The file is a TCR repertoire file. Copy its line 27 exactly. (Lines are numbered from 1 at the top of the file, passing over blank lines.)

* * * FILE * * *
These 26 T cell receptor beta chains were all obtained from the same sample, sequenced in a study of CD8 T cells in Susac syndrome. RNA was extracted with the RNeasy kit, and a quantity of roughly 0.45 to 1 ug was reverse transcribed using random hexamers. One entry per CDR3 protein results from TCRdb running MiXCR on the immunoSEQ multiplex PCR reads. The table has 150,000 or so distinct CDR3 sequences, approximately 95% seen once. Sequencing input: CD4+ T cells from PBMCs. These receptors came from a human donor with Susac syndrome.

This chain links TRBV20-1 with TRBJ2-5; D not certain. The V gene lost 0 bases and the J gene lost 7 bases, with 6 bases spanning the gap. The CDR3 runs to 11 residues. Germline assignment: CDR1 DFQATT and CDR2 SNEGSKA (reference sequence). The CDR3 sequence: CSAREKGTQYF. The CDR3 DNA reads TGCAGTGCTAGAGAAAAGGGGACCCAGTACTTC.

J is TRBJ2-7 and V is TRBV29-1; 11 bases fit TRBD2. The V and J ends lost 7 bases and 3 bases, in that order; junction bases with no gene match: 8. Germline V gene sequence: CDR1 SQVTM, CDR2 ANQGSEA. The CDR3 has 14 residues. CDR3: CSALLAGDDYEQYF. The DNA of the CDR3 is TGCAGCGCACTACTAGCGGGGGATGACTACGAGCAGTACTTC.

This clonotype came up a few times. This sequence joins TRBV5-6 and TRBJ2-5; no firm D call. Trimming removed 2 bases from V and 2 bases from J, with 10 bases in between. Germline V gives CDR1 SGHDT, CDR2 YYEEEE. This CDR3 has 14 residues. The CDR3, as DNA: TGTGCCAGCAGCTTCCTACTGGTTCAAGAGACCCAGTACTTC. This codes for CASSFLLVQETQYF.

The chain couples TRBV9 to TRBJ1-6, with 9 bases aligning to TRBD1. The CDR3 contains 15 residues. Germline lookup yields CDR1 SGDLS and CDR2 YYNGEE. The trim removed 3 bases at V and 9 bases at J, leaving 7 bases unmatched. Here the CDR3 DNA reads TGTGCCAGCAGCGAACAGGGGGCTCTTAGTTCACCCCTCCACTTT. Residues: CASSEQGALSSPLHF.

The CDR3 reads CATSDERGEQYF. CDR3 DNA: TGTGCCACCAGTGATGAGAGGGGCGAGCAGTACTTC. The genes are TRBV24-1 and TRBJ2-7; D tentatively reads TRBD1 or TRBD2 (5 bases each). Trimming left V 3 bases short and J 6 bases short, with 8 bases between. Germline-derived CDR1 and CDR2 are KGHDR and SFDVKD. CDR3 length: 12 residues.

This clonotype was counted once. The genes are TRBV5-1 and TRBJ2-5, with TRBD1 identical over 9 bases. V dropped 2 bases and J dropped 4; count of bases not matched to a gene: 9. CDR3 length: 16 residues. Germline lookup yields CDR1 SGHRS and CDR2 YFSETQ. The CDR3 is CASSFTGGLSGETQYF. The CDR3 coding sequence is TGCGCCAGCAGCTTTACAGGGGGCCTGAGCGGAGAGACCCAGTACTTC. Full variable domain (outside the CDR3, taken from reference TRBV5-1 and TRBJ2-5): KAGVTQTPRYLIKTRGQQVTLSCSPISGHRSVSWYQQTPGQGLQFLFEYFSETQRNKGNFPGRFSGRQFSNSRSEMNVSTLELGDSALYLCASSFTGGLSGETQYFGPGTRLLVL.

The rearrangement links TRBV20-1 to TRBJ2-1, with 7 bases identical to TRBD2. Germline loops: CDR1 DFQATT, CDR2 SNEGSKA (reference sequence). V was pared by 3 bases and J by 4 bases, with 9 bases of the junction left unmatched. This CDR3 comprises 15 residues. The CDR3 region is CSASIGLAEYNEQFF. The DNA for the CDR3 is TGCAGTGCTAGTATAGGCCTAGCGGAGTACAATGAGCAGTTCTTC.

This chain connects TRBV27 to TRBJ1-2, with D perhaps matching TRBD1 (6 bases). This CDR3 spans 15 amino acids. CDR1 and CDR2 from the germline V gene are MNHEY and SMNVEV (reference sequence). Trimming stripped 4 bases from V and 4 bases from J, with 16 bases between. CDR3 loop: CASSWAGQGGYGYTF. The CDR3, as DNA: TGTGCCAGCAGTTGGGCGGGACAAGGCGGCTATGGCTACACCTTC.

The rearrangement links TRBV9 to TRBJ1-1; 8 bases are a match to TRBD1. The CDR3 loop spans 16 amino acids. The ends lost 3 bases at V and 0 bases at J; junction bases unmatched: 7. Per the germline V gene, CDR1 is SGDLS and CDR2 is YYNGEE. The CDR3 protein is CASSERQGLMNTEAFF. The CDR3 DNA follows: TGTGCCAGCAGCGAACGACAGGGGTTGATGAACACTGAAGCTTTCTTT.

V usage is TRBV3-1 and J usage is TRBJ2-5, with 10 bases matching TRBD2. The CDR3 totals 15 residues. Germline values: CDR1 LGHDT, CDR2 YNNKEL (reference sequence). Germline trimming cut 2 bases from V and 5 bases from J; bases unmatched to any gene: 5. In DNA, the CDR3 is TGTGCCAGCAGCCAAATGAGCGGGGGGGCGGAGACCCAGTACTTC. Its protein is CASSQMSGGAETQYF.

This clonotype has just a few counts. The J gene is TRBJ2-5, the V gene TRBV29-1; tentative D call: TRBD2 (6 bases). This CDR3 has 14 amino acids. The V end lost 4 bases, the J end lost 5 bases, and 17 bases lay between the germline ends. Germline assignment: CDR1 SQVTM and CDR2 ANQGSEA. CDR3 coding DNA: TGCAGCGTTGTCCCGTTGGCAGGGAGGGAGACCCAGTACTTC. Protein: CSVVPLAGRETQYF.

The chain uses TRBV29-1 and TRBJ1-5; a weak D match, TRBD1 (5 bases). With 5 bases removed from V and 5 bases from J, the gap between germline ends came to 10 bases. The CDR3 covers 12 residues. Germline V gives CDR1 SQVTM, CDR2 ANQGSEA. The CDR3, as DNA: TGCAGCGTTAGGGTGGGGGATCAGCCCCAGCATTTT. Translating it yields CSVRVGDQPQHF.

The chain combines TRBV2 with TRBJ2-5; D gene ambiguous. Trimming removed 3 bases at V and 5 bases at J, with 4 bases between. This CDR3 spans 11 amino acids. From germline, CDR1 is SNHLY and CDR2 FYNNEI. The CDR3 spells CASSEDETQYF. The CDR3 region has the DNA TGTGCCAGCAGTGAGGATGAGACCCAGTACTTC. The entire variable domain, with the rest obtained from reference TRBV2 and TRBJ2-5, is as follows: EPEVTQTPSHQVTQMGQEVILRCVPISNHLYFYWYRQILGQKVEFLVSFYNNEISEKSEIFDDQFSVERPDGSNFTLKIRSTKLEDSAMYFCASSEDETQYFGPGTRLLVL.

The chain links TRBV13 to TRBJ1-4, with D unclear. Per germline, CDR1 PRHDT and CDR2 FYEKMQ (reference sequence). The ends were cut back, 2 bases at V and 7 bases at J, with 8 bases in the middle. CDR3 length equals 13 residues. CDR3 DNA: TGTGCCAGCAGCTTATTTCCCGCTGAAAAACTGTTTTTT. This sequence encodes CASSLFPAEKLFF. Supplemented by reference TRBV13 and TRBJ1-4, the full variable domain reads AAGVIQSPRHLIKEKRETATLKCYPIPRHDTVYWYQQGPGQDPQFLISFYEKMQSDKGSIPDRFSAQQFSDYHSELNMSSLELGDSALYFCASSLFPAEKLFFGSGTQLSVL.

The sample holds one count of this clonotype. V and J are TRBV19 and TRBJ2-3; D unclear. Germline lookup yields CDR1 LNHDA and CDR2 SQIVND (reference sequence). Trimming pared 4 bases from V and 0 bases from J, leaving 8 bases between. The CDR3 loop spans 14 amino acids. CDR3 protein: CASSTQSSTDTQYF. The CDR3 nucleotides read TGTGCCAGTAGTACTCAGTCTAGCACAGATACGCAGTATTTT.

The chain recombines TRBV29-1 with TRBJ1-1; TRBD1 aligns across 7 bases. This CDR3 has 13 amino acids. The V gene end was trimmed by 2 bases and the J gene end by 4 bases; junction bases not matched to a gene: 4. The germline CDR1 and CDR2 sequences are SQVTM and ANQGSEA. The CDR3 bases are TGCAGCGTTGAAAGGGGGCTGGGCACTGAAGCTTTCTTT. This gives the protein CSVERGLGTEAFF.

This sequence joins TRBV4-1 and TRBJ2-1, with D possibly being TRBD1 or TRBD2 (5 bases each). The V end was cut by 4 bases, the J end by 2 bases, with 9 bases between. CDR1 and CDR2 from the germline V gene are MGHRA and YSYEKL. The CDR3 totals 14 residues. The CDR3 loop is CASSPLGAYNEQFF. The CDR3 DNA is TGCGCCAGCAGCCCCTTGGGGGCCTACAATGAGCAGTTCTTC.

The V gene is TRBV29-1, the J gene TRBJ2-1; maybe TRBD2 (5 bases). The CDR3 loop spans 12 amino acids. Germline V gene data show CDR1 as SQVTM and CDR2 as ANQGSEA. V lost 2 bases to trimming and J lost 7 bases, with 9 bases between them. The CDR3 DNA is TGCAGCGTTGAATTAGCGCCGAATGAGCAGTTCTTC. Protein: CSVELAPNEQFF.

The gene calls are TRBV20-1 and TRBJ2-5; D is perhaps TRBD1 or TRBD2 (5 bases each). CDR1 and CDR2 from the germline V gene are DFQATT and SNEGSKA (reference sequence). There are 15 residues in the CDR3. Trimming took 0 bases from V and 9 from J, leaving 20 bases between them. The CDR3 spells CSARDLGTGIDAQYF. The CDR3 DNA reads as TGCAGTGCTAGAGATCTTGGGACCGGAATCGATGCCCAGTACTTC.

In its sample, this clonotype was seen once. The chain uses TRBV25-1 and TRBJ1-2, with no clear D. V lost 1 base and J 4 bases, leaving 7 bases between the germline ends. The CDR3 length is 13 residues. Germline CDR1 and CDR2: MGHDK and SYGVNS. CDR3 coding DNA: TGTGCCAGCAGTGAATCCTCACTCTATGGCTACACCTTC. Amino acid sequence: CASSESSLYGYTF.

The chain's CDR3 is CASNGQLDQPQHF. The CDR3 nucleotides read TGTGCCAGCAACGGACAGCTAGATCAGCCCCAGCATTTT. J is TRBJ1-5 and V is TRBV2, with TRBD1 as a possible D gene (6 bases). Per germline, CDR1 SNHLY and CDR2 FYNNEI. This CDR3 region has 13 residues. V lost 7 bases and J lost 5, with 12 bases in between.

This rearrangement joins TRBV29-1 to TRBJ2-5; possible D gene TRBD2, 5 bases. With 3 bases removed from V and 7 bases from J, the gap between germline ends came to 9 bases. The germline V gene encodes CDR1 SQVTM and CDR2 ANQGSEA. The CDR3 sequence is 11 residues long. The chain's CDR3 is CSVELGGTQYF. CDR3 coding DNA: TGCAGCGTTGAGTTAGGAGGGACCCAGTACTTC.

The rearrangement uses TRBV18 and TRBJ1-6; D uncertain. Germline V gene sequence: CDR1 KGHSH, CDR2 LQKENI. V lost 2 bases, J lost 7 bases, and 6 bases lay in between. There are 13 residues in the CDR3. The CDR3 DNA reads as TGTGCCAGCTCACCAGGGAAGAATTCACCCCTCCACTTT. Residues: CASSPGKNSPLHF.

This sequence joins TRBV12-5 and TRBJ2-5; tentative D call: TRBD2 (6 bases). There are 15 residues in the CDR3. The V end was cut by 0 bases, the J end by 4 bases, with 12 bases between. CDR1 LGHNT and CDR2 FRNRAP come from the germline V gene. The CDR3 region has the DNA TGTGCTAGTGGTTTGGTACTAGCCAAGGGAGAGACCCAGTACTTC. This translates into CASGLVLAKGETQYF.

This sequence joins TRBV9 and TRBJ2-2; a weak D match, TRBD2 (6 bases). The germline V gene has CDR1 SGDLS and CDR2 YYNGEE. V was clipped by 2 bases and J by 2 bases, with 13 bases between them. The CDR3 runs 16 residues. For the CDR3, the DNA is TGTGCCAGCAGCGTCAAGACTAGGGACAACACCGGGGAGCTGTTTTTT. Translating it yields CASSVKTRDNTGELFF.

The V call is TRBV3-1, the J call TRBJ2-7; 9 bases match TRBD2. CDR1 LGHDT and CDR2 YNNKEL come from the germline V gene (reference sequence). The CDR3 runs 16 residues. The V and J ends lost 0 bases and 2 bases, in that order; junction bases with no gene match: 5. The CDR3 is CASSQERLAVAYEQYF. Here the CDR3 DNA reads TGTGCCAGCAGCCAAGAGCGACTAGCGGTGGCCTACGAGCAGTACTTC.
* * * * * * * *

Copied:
The V call is TRBV3-1, the J call TRBJ2-7; 9 bases match TRBD2. CDR1 LGHDT and CDR2 YNNKEL come from the germline V gene (reference sequence). The CDR3 runs 16 residues. The V and J ends lost 0 bases and 2 bases, in that order; junction bases with no gene match: 5. The CDR3 is CASSQERLAVAYEQYF. Here the CDR3 DNA reads TGTGCCAGCAGCCAAGAGCGACTAGCGGTGGCCTACGAGCAGTACTTC.